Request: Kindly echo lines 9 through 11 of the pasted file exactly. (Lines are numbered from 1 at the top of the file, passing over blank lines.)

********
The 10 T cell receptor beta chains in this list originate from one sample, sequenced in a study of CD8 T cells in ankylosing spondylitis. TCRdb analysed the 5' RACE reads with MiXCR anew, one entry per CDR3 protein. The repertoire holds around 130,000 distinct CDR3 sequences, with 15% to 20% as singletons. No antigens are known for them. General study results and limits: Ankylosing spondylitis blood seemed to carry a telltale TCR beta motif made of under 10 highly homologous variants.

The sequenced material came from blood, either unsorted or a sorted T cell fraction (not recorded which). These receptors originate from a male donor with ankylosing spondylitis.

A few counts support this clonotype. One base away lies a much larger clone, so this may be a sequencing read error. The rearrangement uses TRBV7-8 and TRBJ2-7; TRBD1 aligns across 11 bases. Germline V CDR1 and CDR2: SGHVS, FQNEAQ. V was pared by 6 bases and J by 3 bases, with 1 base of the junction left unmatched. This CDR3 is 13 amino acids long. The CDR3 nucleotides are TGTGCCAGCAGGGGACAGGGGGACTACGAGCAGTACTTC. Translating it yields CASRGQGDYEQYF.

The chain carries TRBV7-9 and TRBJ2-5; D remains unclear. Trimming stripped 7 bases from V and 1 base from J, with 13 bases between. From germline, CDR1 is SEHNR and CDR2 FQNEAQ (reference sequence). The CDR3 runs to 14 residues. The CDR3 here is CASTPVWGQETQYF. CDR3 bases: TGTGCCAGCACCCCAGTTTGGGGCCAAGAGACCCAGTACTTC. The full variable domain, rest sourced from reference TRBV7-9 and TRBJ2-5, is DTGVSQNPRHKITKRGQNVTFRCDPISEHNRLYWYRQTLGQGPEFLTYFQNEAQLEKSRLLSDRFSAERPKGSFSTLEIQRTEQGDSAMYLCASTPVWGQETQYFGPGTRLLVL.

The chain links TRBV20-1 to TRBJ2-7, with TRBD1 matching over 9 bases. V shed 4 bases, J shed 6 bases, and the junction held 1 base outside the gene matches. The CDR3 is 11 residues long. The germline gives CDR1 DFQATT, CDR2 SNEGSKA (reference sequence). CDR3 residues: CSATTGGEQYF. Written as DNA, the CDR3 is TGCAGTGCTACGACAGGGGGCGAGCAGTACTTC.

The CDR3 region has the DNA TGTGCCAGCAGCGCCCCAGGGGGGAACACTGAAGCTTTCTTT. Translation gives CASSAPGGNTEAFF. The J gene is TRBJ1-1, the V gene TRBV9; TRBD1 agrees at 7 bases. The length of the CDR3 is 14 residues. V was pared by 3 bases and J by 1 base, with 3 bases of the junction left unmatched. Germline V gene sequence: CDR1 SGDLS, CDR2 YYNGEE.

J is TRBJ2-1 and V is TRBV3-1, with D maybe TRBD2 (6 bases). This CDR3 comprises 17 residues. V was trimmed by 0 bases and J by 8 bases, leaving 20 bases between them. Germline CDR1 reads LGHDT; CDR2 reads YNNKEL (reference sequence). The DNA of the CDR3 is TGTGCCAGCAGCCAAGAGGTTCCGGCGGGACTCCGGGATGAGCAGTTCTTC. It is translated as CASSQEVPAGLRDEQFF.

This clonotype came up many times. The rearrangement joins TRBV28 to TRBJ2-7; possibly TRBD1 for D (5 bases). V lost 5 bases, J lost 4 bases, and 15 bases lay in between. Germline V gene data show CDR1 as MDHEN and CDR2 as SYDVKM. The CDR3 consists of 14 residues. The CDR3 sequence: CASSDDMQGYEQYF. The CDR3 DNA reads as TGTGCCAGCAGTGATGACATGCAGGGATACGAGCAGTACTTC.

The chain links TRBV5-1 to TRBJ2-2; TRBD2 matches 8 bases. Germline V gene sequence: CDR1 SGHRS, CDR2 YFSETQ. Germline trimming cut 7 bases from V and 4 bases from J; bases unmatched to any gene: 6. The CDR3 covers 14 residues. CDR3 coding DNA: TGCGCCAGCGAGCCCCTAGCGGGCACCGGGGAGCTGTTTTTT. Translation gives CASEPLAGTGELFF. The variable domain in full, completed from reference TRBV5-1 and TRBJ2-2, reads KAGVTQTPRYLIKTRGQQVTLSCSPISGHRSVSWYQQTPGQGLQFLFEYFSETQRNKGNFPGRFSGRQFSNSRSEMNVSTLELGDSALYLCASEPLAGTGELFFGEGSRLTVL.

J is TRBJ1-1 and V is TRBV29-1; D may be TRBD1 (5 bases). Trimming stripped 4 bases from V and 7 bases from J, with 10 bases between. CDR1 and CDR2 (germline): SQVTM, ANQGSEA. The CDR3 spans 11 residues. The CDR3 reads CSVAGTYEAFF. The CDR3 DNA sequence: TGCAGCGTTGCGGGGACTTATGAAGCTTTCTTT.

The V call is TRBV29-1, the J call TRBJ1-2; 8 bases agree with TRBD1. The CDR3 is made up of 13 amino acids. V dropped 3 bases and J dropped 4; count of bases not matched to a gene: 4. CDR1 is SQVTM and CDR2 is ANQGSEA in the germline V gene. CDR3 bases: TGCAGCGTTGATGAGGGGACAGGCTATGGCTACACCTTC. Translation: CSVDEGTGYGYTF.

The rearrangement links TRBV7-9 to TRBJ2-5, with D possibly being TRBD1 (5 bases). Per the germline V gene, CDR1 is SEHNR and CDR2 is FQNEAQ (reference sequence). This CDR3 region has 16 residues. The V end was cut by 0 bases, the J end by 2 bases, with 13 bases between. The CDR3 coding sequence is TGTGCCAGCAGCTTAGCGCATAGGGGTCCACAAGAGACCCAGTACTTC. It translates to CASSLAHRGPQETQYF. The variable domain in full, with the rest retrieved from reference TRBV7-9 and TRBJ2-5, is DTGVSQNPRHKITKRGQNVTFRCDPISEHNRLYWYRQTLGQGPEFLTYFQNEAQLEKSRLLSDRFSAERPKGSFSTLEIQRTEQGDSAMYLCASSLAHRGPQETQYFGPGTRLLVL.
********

The chain links TRBV5-1 to TRBJ2-2; TRBD2 matches 8 bases. Germline V gene sequence: CDR1 SGHRS, CDR2 YFSETQ. Germline trimming cut 7 bases from V and 4 bases from J; bases unmatched to any gene: 6. The CDR3 covers 14 residues. CDR3 coding DNA: TGCGCCAGCGAGCCCCTAGCGGGCACCGGGGAGCTGTTTTTT. Translation gives CASEPLAGTGELFF. The variable domain in full, completed from reference TRBV5-1 and TRBJ2-2, reads KAGVTQTPRYLIKTRGQQVTLSCSPISGHRSVSWYQQTPGQGLQFLFEYFSETQRNKGNFPGRFSGRQFSNSRSEMNVSTLELGDSALYLCASEPLAGTGELFFGEGSRLTVL.

J is TRBJ1-1 and V is TRBV29-1; D may be TRBD1 (5 bases). Trimming stripped 4 bases from V and 7 bases from J, with 10 bases between. CDR1 and CDR2 (germline): SQVTM, ANQGSEA. The CDR3 spans 11 residues. The CDR3 reads CSVAGTYEAFF. The CDR3 DNA sequence: TGCAGCGTTGCGGGGACTTATGAAGCTTTCTTT.

The V call is TRBV29-1, the J call TRBJ1-2; 8 bases agree with TRBD1. The CDR3 is made up of 13 amino acids. V dropped 3 bases and J dropped 4; count of bases not matched to a gene: 4. CDR1 is SQVTM and CDR2 is ANQGSEA in the germline V gene. CDR3 bases: TGCAGCGTTGATGAGGGGACAGGCTATGGCTACACCTTC. Translation: CSVDEGTGYGYTF.